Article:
From 1894 onwards the number of female guardians greatly increased in Surrey. Liberal, Conservative and Labour, suffrage supporter and anti-suffragist, they worked together without any reports of open friction. In Richmond there were the suffragists, Mrs Tempany and Mrs Nott-Bower. In Guildford the Liberal suffragist Miss Davies-Colley sat alongside the Conservative, anti-suffragist, Miss Onslow. On the Kingston Board, the Liberal suffragist Mrs Minett sat with the Conservative anti-suffragist Mrs Oakley and in Reigate the Liberal Mrs Powell and the Conservative Miss Rosling, who both supported women’s suffrage, sat alongside two anti-suffragist women, the Liberal, Mrs Lemon and the Conservative, Mrs Harley.
After 1907 women were admitted to all local government authorities. In 1911 the suffragist, Miss Alison Ogilvy joined Godalming Town Council.
The contribution of early local government women in Surrey has been largely forgotten and their names have been lost to history.
Contributed by Christine Jesman, The March of the Women project volunteer
For a list (pdf ( )) of some women who served on Surrey School Boards, Parish Councils, Rural and Urban District Councils, Town Councils, and as Poor Law Guardians, c.1880s – c.1920s, click here.
Mitcham School Board (SHC ref CEB/1/2)
Guildford Board of Guardian minutes (SHC ref BG6/11/20-37)
Kingston Board of Guardian minutes (SHC ref BG8/11/19-28)
Reigate Board of Guardian minutes (SHC ref BG9/11/17-23)
Richmond Board of Guardian minutes (SHC ref BG10/11/19-38)
Frensham Parish Council minutes book (SHC ref P57/2/1)
Shere Parish minutes books (SHC ref 4026/1/1 and P10/3/1)
Croydon School Board minutes book, 1870-1902 (Croydon Museum & Archives)
Richmond Board of Guardian election 1888 – Miss Foster Newton (ref 7/33/16c (1-4)) Surrey Archaeological Society Library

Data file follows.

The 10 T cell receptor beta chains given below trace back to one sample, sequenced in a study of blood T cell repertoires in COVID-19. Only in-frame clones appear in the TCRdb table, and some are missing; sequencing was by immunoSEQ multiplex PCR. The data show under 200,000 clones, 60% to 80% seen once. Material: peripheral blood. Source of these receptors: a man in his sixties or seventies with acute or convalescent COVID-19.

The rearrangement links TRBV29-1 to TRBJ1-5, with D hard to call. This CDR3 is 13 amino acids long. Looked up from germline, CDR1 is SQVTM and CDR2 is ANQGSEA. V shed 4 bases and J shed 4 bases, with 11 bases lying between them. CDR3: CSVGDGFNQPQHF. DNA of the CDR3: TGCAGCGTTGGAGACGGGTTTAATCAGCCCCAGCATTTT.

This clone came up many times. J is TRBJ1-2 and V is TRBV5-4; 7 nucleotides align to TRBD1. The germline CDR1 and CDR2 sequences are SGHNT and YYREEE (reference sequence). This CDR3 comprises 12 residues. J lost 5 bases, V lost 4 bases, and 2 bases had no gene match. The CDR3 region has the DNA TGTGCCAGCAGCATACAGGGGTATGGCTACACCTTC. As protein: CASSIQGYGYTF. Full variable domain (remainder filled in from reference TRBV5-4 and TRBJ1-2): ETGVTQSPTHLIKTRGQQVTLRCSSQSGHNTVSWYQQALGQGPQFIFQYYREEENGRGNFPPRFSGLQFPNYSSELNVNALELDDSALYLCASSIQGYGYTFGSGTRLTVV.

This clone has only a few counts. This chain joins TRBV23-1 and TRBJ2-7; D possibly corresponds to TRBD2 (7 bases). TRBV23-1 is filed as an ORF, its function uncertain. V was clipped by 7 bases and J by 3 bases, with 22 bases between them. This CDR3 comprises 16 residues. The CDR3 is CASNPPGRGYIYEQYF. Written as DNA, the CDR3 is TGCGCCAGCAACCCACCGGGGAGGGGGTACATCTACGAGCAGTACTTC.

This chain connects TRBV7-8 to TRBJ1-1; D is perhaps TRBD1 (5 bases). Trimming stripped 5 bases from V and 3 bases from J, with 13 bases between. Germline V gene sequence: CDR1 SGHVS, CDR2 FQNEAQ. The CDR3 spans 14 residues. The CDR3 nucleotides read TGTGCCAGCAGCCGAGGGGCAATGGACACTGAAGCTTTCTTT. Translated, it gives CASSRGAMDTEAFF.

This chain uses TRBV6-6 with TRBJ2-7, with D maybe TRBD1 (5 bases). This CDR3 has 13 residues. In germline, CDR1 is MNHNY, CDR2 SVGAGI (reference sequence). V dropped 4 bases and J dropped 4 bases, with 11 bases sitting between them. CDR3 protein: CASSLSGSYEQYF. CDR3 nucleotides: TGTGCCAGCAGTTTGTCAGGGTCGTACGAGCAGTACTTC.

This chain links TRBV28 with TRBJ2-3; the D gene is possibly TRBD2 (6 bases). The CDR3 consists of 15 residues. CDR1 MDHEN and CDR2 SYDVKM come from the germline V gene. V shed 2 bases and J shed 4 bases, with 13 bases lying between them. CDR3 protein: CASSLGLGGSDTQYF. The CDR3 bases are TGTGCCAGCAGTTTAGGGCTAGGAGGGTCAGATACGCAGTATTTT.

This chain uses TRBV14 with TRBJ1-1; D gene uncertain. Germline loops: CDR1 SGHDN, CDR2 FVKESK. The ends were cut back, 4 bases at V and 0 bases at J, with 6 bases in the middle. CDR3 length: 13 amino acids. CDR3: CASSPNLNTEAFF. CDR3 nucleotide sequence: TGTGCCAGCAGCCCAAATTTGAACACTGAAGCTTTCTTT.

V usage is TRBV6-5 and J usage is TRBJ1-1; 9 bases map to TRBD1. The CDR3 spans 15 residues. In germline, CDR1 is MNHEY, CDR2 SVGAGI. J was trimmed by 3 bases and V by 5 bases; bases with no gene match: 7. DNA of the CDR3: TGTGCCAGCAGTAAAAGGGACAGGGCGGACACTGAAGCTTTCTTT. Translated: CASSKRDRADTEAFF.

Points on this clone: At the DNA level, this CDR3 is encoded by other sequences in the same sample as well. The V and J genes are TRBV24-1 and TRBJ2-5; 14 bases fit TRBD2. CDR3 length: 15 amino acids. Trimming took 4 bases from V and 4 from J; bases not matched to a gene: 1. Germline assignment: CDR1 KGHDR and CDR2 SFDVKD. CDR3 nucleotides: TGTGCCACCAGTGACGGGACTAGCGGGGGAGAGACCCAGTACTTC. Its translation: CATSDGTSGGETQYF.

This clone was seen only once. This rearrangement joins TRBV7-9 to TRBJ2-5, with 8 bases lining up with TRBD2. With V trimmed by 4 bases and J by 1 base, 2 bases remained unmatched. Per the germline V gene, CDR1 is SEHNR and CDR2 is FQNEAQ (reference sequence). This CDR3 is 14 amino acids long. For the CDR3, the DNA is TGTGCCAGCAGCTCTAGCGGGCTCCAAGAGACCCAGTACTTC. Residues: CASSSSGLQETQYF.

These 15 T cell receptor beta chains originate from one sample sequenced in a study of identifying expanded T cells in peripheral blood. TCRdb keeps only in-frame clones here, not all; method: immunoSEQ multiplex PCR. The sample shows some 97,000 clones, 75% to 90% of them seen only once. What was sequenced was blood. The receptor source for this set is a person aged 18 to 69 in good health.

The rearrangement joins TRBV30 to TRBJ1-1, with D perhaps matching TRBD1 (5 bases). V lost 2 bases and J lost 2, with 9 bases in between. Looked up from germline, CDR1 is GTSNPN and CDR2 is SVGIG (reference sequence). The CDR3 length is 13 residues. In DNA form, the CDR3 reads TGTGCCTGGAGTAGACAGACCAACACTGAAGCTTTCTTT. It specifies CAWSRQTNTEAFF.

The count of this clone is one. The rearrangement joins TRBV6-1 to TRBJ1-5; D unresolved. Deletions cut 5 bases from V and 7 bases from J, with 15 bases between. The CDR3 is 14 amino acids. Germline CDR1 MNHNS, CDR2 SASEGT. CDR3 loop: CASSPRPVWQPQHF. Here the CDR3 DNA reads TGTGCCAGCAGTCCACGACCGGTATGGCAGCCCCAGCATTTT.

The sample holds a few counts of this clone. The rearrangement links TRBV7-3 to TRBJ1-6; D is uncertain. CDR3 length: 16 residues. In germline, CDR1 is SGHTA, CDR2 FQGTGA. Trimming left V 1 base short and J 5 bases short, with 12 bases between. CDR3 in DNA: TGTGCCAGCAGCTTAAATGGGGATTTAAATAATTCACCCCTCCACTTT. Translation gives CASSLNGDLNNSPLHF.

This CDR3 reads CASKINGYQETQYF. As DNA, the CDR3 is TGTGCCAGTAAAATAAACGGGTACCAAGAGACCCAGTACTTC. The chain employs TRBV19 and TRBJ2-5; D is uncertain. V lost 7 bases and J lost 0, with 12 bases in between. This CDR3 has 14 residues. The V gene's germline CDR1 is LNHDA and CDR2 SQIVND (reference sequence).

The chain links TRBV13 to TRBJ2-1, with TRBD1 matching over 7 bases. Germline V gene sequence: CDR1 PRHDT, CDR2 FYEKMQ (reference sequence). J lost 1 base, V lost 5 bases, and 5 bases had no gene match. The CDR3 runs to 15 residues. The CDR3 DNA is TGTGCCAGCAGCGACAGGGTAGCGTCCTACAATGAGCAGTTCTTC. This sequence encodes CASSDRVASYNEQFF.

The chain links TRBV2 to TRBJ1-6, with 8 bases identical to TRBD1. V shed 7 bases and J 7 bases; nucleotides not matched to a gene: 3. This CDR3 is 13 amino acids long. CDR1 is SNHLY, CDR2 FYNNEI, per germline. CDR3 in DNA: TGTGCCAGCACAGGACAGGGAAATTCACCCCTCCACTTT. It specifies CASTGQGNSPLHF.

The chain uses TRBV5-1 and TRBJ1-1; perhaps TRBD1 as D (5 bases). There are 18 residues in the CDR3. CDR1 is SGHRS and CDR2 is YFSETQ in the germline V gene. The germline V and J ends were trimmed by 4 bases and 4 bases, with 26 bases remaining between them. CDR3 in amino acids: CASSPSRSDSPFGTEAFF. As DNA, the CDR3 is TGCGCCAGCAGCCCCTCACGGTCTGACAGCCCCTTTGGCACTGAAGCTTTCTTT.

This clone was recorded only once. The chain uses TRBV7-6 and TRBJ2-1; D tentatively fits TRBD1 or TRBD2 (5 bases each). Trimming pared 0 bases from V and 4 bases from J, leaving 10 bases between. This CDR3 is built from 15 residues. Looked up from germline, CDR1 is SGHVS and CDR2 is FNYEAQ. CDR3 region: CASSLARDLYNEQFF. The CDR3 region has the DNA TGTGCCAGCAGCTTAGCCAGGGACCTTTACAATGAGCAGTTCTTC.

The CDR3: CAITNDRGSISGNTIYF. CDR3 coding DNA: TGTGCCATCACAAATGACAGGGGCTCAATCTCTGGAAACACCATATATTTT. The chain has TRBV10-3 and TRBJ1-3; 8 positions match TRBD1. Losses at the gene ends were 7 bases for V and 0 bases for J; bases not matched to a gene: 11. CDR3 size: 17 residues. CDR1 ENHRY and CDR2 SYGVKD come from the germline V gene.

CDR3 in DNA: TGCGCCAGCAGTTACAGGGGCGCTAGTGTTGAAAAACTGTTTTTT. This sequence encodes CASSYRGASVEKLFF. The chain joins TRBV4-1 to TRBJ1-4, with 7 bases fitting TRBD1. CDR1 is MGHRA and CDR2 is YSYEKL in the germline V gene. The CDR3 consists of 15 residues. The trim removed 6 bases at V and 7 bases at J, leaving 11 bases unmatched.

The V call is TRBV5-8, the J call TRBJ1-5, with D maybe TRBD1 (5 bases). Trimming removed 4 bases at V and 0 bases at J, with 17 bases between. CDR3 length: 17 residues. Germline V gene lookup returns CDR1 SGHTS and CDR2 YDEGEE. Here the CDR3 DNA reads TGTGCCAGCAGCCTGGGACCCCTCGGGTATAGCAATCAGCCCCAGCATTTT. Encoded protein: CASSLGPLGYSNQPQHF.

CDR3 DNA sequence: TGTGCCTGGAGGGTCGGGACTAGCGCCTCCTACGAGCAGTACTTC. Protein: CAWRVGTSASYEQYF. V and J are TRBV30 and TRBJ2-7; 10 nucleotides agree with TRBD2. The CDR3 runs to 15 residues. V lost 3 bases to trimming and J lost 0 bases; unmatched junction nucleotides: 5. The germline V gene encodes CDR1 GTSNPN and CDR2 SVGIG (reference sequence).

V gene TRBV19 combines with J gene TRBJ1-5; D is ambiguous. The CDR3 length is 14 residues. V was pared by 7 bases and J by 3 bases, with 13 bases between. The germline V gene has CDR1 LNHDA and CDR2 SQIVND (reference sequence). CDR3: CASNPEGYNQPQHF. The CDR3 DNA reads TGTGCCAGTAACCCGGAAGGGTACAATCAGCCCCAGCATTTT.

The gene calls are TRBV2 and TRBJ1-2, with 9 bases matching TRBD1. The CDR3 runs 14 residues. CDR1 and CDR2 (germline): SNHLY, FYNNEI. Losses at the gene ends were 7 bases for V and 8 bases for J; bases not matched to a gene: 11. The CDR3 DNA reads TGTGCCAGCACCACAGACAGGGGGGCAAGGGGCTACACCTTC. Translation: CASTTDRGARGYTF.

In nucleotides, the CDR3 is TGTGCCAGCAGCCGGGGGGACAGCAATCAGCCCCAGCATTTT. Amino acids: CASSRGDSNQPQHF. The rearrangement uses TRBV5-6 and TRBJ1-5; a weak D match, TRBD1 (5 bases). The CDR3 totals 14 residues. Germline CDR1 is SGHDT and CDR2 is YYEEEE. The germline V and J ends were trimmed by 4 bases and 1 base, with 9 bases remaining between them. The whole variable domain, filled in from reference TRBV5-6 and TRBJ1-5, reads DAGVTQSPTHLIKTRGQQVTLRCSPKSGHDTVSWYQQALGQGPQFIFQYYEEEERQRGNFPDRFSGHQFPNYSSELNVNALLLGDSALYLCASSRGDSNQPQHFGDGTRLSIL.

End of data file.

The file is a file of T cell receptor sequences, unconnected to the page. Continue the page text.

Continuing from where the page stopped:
British Newspaper Archive
Spottiswoode, A. “Eight Years as a Guardian’, Englishwoman’s Review, 15 May 1889, pp.201-5.
Crawford, Elizabeth. The Women’s Suffrage Movement: A Reference Guide, 1866-1928, London, Routledge, 2001.
Crawford, Elizabeth, The Women’s Suffrage Movement in Britain and Ireland: a Regional Survey, London, Routledge, 2006.
Bush, Julia. Women Against the Vote, Female Anti-Suffragism in Britain. Oxford, Oxford University Press, 2007.
Hollis, Patricia. Ladies Elect: Women in English Local Government, 1865-1914, Oxford, Clarendon Press, 1987.
Hollis, Patricia. ‘Women in Council: Separate Spheres, Public Space’, in Rendall, Jane (ed.) Equal or Different, Women’s Politics 1800-1914, Oxford, Basil Blackwell, 1987.
Linklater, Andro, An Unhusbanded Life: Charlotte Despard, Suffragette, Socialist, Sin Feiner, London, Hutchinson, 1980.
Mulvihill, Margaret. Charlotte Despard: A Biography, London, Pandora, 1989.
Overton, Jenny. (ed.) Peaslake: Story of a Surrey Village, Shere, Hazeltree, 2003.
Bush, Julia. ‘British Women’s Anti-Suffragism and the Forward Policy, 1908-1914’, Women’s History Review, vol. 11, no. 3, 2002, pp. 431-54.
Fowler, Simon. ‘Jenny Foster Newton: ‘a bonnie fighter’, Richmond History, vol. 19, 1998.
Unpublished Thesis and Dissertations:
Davidson, Ruth. ‘Approaches to Social Action: Public Women in Croydon 1900-1914’, unpublished M.A. Dissertation, Open University, 2004.
Davidson, Ruth, ‘Citizens at Last: Women’s Political Culture and Civil Society, Croydon and East Surrey, 1914-39’ unpublished Ph.D, Royal Holloway, University of London, 2010.
Jesman, Christine, ‘Conservative Women, the Primrose League and Public Activity in Surrey and Sussex c. 1880-1902’, unpublished D.Phil, University of Sussex, 2008.
Lister, R.G. ‘The Electoral History of the Croydon School Board 1870-1903’, unpublished PhD, University of Leicester, 1972.